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DECEMBER 16, 1983




The appellant brought this action in the Chancery Court of Pike County seeking modification of a divorce decree. She petitioned for custody of the parties' minor child, Benjamin Dewain Jones, and an award of child support payments.

The record discloses that the parties were divorced on August 23, 1979. Mr. Jones was given custody of the minor child while Mrs. Jones was given reasonable visitation rights. Since the divorce, both parties have remarried. The appellant has joined the Air Force and now resides in New Mexico with her current husband. The appellee still lives in Pike County.

 The appellee filed a motion to dismiss, alleging that the entire complaint was based upon privileged communications between the appellee and his present wife, Diamond Jones. The chancellor overruled the motion to dismiss but entered an order that Diamond Jones would not be compelled to testify. Thereafter, the appellant's attorney refused to proceed with the trial and the case was dismissed with prejudice.

 The appellant perfected an appeal to this Court and assigns as her only error that the chancery court erred in refusing to allow Diamond Jones, wife of the appellee, as a witness on the grounds of marital privilege.

 The only evidence in the record that discloses the nature of Diamond Jones' proposed testimony is an affidavit signed by her, which states in pertinent part:

 That she is the wife of Herschel Jones and that on at least three separate occasions during their two year marriage, her husband has blackened her eyes. He has grabbed, jerked, pushed, shoved, and knocked her down. He does this when he is in a rage. Also, he has punched holes in the plaster-board walls, has kicked cabinet doors, overturned kitchen table and thrown applicances (sic). He claims this is his alternative to venting his anger

 on affiant. All of this violent behavior has taken place in the presence of his son Benji.

 At common law neither spouse could testify against the other, except in a prosecution for personal violence. State v. McMullins, 156 Miss. 663, 126 So. 663 (1930). This rule has been altered by statute and the competency of a spouse to testify is today governed by Mississippi Code Annoted section 13-1-5 (Supp. 1983), which provides that:

 Husbands and wives may be introduced by each other as witnesses in all cases, civil or criminal, and shall be competent witnesses in their own behalf, as against each other, in all controversies between them. Either spouse is a competent witness and may be compelled to testify against the other in any criminal prosecution of either husband or wife for a criminal act against any child, for contributing to the neglect or delinquency of a child, or desertion or nonsupport of children under the age of sixteen (16) years, or abandonment of children. But in all other instances where either of them is a party litigant the other shall not be competent as a witness and shall not be required to answer interrogatories or to make discovery of any matters involved in any such other instances without the consent of both.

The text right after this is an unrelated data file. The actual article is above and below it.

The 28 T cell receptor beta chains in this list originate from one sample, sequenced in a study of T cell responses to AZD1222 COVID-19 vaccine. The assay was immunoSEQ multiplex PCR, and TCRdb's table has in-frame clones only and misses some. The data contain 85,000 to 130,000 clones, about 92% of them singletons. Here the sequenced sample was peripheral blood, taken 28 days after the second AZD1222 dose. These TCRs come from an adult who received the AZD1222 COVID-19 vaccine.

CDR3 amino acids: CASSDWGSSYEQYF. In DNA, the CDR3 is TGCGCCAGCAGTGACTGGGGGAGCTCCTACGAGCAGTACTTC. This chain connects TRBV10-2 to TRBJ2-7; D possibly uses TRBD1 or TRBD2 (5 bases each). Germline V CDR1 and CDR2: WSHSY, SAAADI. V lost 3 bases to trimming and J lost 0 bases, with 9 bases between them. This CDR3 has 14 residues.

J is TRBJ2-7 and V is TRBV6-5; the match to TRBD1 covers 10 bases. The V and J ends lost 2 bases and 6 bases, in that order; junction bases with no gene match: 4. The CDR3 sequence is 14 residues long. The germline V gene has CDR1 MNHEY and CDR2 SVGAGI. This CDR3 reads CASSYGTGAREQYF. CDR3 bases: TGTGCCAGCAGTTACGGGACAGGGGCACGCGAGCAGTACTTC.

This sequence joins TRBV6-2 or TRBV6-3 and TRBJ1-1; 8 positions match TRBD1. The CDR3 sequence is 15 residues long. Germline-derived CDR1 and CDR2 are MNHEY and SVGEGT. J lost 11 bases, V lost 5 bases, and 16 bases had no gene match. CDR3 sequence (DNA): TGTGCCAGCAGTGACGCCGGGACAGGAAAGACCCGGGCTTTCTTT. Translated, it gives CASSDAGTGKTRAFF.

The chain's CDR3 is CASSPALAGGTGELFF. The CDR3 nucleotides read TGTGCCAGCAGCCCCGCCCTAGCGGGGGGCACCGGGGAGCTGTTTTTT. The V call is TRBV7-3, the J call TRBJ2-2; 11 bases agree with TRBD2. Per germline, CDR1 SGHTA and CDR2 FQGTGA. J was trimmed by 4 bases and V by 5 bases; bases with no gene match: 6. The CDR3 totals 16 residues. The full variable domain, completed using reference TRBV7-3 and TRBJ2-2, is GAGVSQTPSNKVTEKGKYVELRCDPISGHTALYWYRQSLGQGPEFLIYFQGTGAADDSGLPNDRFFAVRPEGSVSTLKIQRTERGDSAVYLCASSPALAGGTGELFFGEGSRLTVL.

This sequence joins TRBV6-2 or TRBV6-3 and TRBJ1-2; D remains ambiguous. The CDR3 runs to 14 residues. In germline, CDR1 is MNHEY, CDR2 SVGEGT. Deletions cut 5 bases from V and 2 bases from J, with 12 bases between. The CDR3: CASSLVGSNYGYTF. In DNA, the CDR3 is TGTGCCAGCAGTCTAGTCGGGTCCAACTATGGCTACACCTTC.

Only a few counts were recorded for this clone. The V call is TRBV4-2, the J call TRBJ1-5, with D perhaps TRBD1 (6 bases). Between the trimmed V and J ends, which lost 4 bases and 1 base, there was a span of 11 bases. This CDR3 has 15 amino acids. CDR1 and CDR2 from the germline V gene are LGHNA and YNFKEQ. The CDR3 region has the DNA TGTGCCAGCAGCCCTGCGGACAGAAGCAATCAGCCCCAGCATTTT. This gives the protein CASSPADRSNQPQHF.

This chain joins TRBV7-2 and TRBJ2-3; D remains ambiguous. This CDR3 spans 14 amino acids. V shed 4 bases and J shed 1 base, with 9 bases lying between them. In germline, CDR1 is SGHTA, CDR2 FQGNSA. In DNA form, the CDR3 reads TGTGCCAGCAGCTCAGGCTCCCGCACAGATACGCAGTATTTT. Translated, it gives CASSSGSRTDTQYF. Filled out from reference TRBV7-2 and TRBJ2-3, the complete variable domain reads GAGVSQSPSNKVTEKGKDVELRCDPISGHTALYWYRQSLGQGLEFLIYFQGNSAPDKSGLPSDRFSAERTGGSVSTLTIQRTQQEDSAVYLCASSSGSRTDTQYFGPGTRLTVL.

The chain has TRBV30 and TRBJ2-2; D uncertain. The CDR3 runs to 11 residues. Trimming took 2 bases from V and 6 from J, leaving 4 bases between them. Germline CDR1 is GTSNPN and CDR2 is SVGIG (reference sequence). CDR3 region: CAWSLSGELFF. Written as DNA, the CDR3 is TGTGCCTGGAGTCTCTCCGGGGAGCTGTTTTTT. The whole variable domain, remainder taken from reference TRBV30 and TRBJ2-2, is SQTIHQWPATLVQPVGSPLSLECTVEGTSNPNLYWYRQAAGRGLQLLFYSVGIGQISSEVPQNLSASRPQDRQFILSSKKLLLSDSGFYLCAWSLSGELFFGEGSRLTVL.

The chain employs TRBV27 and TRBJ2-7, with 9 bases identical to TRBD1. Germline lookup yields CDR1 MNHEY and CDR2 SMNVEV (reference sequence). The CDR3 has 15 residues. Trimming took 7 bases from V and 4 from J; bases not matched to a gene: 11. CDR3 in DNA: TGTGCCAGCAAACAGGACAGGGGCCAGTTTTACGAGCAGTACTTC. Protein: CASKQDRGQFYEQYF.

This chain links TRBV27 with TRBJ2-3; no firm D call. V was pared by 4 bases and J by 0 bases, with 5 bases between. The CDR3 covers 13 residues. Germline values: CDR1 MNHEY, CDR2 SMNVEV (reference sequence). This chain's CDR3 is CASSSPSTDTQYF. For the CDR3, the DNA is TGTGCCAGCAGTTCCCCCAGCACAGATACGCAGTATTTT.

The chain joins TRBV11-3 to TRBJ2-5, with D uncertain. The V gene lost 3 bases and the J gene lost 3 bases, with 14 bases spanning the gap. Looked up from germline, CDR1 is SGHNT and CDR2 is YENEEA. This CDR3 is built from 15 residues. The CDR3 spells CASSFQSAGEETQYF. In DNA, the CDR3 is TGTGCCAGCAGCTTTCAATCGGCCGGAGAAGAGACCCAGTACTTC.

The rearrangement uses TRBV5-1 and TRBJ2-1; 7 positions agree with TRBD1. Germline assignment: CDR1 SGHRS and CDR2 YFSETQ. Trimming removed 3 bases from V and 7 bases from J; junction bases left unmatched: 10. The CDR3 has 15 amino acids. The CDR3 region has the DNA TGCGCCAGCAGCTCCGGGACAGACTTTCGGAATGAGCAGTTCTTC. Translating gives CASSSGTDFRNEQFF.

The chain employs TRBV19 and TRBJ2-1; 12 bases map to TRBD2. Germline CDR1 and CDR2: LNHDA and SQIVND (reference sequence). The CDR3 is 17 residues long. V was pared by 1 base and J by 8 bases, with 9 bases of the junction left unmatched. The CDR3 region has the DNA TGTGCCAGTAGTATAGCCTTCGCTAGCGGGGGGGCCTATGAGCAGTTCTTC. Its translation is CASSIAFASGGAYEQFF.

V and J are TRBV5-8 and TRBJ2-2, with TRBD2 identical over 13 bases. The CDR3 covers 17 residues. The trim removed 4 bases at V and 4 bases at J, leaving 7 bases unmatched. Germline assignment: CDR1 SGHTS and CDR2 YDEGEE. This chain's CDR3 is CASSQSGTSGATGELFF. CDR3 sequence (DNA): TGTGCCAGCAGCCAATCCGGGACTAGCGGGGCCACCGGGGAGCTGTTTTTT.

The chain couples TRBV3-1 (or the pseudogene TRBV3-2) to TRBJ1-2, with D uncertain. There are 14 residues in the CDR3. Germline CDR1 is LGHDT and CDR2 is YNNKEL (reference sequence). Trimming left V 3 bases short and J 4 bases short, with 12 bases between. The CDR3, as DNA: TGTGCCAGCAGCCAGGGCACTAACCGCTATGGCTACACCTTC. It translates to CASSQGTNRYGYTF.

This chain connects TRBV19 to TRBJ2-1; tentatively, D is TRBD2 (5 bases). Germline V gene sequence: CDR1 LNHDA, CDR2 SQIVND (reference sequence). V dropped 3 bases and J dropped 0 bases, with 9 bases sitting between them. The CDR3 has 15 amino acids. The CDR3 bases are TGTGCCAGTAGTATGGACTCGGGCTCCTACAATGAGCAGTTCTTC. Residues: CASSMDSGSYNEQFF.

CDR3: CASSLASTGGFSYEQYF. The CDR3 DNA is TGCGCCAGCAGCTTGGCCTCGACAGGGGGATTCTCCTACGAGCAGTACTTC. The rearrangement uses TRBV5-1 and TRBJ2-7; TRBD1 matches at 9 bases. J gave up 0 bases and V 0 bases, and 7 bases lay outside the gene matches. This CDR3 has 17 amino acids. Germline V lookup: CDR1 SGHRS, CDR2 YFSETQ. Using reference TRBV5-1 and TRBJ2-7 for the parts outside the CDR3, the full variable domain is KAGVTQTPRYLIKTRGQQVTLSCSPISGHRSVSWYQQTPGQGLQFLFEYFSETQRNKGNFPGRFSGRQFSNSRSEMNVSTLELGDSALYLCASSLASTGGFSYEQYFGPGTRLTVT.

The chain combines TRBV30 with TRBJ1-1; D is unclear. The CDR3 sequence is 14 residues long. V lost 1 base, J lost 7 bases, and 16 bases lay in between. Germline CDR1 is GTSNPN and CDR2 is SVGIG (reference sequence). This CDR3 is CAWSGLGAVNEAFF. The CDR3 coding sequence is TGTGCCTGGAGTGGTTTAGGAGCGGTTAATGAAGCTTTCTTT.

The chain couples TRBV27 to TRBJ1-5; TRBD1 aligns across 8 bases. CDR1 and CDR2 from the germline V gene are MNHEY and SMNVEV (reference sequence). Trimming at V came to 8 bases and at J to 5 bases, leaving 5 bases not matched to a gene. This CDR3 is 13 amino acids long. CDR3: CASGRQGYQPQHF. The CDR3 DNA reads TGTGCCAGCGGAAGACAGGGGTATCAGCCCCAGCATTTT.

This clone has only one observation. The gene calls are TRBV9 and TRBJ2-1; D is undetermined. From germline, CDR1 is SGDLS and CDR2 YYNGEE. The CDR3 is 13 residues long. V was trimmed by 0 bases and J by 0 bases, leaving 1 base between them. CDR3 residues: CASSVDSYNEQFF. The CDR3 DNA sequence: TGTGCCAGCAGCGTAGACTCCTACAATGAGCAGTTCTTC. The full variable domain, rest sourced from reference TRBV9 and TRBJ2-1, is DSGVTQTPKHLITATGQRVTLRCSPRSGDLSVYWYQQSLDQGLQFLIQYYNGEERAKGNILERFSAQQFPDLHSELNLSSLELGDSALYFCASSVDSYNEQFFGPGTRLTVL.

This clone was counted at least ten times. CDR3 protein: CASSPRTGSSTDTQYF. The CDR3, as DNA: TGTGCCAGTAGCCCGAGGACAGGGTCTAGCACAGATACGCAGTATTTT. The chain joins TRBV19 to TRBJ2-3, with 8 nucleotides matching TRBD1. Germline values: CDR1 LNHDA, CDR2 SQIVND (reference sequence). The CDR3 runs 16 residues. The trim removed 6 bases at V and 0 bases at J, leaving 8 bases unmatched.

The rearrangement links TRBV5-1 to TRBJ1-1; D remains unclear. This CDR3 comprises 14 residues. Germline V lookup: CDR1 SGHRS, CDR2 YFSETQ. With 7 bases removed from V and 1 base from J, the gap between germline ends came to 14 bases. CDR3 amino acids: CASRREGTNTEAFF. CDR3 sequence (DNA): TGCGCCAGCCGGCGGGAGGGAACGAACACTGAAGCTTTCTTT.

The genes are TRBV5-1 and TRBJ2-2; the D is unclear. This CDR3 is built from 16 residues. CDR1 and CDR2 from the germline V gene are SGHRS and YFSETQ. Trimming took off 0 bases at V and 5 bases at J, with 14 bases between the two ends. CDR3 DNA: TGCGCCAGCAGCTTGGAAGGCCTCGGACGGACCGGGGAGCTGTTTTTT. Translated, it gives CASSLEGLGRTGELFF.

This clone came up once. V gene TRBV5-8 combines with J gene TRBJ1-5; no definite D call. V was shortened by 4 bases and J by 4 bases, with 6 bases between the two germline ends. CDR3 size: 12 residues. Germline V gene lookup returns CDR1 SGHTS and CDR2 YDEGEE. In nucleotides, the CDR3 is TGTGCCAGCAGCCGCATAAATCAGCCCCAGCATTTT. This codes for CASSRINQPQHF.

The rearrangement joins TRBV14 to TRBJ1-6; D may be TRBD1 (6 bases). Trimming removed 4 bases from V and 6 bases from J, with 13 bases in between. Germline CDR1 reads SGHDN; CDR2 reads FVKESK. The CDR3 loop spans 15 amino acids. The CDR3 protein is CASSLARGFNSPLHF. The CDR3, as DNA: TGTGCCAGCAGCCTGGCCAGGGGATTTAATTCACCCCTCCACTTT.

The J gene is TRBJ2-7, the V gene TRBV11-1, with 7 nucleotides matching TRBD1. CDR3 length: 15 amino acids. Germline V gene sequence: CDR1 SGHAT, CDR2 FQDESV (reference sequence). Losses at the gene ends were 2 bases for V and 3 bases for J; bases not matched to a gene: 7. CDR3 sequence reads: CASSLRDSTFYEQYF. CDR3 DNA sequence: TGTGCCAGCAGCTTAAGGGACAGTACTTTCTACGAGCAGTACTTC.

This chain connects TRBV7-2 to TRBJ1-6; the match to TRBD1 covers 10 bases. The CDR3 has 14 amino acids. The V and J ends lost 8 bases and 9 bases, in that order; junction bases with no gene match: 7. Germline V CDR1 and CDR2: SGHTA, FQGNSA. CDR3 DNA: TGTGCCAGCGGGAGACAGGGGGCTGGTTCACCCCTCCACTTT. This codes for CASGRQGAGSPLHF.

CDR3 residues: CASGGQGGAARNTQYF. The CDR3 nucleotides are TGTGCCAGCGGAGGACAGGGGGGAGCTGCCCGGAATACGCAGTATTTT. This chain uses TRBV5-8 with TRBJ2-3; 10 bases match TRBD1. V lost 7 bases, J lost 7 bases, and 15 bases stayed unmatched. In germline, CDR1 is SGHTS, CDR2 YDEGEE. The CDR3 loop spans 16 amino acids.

Clearly, this case does not involve a criminal prosecution of either spouse. Accordingly, Mrs. Jones' testimony would fall within the statutory exceptions only if this action involves a controversy between her and her husband.

 In Maiben v. State, 405 So. 2d 87 (Miss. 1981), the defendant was accused of murdering his father-in-law. At trial, his wife testified that he shot her father and then assaulted and threatened to kill her. Upon conviction, the defendant appealed and assigned as error the fact that his wife was allowed to testify against him. This Court held that the husband's simultaneous assault on his wife at the time of the murder constituted a "controversy" under the statute and rendered the wife competent to testify, provided she was willing.

 The appellee in the instant case is accused of assaulting his wife in the presence of his minor child on the occasions in question. While the assaults in Maiben were closely related to the crime, the assaults in this case actually form the basis of the lawsuit. These actions therefore constitute

 a "controversy" between Mr. Jones and his current wife under section 13-1-5. Although Mrs. Jones could not be compelled to testify in the present action against her husband, she would, if willing, be competent to testify ...

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